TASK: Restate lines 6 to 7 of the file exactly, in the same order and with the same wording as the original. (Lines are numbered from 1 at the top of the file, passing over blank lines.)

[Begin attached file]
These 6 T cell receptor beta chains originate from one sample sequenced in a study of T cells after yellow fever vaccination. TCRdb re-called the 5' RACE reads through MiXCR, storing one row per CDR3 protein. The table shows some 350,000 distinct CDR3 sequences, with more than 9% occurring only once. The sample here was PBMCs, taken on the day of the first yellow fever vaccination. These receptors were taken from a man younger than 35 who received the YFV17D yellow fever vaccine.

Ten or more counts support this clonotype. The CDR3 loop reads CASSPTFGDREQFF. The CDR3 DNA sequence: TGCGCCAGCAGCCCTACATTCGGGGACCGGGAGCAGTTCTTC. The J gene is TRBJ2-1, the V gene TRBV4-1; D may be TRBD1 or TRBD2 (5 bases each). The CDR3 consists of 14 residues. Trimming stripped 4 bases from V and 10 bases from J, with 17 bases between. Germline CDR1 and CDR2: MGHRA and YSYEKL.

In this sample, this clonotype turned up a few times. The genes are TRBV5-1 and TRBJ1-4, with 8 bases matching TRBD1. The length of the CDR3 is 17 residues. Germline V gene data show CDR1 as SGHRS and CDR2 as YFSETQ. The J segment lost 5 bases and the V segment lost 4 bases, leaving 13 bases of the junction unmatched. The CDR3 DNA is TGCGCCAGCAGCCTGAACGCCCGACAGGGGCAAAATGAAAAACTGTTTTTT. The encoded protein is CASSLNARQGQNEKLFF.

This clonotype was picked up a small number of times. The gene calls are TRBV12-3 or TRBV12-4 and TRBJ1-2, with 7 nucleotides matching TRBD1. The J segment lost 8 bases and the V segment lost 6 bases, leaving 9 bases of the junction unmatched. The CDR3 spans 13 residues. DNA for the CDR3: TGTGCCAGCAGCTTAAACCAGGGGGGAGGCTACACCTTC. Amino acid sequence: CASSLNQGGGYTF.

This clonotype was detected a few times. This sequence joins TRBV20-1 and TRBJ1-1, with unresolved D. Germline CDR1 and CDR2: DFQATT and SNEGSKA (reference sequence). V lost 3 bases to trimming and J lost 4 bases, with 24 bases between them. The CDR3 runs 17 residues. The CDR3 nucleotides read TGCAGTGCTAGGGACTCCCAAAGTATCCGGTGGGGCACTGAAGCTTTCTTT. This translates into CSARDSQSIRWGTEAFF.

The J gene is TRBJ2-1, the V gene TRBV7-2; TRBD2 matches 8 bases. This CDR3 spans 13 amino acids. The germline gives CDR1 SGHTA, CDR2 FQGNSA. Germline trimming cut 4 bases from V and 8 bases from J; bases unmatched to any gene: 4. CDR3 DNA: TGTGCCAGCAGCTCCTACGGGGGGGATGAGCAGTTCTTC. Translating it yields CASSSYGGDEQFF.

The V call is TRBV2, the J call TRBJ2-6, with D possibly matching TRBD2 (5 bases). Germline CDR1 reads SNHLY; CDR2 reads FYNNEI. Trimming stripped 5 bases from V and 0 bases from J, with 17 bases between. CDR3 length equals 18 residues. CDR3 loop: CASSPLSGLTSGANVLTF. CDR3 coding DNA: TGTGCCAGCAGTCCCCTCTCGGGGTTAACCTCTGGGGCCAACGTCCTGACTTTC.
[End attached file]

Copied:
The J gene is TRBJ2-1, the V gene TRBV7-2; TRBD2 matches 8 bases. This CDR3 spans 13 amino acids. The germline gives CDR1 SGHTA, CDR2 FQGNSA. Germline trimming cut 4 bases from V and 8 bases from J; bases unmatched to any gene: 4. CDR3 DNA: TGTGCCAGCAGCTCCTACGGGGGGGATGAGCAGTTCTTC. Translating it yields CASSSYGGDEQFF.

The V call is TRBV2, the J call TRBJ2-6, with D possibly matching TRBD2 (5 bases). Germline CDR1 reads SNHLY; CDR2 reads FYNNEI. Trimming stripped 5 bases from V and 0 bases from J, with 17 bases between. CDR3 length equals 18 residues. CDR3 loop: CASSPLSGLTSGANVLTF. CDR3 coding DNA: TGTGCCAGCAGTCCCCTCTCGGGGTTAACCTCTGGGGCCAACGTCCTGACTTTC.